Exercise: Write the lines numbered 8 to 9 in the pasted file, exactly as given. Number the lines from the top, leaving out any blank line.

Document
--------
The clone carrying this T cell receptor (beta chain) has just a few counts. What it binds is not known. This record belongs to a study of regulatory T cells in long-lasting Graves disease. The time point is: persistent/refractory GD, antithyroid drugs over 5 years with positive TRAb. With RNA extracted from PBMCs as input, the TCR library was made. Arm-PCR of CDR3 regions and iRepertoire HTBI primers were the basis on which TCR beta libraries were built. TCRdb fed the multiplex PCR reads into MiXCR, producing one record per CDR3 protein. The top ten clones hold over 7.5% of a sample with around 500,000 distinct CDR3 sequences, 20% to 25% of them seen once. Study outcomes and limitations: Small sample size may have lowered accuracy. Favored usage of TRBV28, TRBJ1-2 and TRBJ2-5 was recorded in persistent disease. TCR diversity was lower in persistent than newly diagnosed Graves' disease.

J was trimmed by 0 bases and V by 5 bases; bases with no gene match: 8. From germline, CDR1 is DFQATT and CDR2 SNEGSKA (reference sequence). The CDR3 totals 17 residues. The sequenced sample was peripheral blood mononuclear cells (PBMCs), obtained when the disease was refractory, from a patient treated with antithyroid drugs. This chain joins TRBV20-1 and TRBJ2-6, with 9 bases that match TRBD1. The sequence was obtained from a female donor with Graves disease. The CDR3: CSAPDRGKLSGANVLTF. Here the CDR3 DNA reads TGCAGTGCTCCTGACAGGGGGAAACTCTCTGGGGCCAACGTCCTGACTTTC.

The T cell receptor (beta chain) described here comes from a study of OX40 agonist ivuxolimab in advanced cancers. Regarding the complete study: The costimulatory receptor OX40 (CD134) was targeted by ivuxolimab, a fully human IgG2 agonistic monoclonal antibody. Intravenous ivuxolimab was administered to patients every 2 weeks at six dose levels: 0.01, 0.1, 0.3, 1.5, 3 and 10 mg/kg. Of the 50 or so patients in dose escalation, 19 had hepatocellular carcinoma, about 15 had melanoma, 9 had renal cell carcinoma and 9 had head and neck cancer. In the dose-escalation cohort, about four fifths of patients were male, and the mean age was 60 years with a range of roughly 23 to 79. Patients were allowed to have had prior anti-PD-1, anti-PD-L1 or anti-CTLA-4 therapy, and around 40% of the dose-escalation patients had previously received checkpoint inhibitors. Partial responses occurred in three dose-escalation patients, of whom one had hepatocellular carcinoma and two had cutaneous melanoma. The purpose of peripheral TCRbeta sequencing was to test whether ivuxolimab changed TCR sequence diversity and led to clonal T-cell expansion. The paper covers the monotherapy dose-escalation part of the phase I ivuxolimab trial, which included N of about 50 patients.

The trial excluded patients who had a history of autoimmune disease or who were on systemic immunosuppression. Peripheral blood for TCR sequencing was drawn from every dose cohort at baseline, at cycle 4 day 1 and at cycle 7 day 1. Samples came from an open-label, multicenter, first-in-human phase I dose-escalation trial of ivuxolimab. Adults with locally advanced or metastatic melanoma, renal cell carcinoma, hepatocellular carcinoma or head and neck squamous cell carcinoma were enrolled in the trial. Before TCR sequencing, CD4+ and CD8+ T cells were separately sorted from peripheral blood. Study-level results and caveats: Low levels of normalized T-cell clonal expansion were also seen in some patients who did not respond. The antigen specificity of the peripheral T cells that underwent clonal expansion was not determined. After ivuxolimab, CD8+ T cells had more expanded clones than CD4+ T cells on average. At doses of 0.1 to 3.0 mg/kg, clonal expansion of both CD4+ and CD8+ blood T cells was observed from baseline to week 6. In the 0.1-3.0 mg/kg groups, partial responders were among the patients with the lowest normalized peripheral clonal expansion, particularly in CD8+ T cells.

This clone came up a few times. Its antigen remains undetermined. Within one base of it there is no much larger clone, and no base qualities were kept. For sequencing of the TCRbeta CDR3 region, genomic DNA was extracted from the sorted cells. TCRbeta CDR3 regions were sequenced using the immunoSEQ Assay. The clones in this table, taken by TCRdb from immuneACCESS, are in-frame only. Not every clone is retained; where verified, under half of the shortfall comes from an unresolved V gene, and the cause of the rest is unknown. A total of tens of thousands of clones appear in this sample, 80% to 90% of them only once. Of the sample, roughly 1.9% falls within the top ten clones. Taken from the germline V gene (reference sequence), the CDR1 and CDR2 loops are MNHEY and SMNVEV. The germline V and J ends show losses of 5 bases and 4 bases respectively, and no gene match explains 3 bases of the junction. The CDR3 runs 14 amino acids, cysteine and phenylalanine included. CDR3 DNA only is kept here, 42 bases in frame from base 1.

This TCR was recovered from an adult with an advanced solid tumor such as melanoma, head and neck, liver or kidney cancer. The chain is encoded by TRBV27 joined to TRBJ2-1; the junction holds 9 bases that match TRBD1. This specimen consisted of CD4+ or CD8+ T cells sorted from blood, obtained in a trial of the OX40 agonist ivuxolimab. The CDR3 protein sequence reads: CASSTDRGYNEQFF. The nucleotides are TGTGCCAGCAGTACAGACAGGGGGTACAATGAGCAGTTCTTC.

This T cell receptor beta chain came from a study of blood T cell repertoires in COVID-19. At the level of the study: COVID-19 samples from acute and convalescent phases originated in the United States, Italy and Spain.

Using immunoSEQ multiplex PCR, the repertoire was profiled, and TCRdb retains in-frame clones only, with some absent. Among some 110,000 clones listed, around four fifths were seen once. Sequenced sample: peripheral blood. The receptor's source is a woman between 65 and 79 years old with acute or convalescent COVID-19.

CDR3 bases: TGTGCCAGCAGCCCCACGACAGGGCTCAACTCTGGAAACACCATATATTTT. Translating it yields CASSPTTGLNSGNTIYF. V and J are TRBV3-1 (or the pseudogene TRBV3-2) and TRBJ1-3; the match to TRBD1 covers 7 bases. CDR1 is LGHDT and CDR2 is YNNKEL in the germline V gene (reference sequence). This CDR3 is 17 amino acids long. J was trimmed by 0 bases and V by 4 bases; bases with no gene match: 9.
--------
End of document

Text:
Using immunoSEQ multiplex PCR, the repertoire was profiled, and TCRdb retains in-frame clones only, with some absent. Among some 110,000 clones listed, around four fifths were seen once. Sequenced sample: peripheral blood. The receptor's source is a woman between 65 and 79 years old with acute or convalescent COVID-19.

CDR3 bases: TGTGCCAGCAGCCCCACGACAGGGCTCAACTCTGGAAACACCATATATTTT. Translating it yields CASSPTTGLNSGNTIYF. V and J are TRBV3-1 (or the pseudogene TRBV3-2) and TRBJ1-3; the match to TRBD1 covers 7 bases. CDR1 is LGHDT and CDR2 is YNNKEL in the germline V gene (reference sequence). This CDR3 is 17 amino acids long. J was trimmed by 0 bases and V by 4 bases; bases with no gene match: 9.